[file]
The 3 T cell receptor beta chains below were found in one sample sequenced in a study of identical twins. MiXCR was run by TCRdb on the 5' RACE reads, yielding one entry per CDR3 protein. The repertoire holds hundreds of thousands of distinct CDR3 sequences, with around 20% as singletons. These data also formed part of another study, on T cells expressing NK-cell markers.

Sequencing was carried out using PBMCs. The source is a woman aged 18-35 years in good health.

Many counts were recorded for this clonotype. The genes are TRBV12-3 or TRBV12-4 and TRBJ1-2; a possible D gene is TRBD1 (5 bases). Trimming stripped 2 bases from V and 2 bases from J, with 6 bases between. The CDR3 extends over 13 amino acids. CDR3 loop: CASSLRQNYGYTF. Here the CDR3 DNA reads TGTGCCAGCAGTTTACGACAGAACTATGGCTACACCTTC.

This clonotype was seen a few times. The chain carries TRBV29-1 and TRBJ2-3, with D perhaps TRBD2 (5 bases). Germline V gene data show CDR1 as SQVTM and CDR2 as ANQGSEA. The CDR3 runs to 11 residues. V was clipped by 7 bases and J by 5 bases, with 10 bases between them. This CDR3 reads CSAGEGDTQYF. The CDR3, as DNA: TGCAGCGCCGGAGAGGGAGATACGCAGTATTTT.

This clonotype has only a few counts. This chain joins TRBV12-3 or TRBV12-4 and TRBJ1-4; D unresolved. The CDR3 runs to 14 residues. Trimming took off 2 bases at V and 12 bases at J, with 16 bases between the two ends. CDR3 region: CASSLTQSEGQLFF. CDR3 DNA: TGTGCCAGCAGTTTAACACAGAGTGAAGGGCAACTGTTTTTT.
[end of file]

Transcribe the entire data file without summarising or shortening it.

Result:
The 3 T cell receptor beta chains below were found in one sample sequenced in a study of identical twins. MiXCR was run by TCRdb on the 5' RACE reads, yielding one entry per CDR3 protein. The repertoire holds hundreds of thousands of distinct CDR3 sequences, with around 20% as singletons. These data also formed part of another study, on T cells expressing NK-cell markers.

Sequencing was carried out using PBMCs. The source is a woman aged 18-35 years in good health.

Many counts were recorded for this clonotype. The genes are TRBV12-3 or TRBV12-4 and TRBJ1-2; a possible D gene is TRBD1 (5 bases). Trimming stripped 2 bases from V and 2 bases from J, with 6 bases between. The CDR3 extends over 13 amino acids. CDR3 loop: CASSLRQNYGYTF. Here the CDR3 DNA reads TGTGCCAGCAGTTTACGACAGAACTATGGCTACACCTTC.

This clonotype was seen a few times. The chain carries TRBV29-1 and TRBJ2-3, with D perhaps TRBD2 (5 bases). Germline V gene data show CDR1 as SQVTM and CDR2 as ANQGSEA. The CDR3 runs to 11 residues. V was clipped by 7 bases and J by 5 bases, with 10 bases between them. This CDR3 reads CSAGEGDTQYF. The CDR3, as DNA: TGCAGCGCCGGAGAGGGAGATACGCAGTATTTT.

This clonotype has only a few counts. This chain joins TRBV12-3 or TRBV12-4 and TRBJ1-4; D unresolved. The CDR3 runs to 14 residues. Trimming took off 2 bases at V and 12 bases at J, with 16 bases between the two ends. CDR3 region: CASSLTQSEGQLFF. CDR3 DNA: TGTGCCAGCAGTTTAACACAGAGTGAAGGGCAACTGTTTTTT.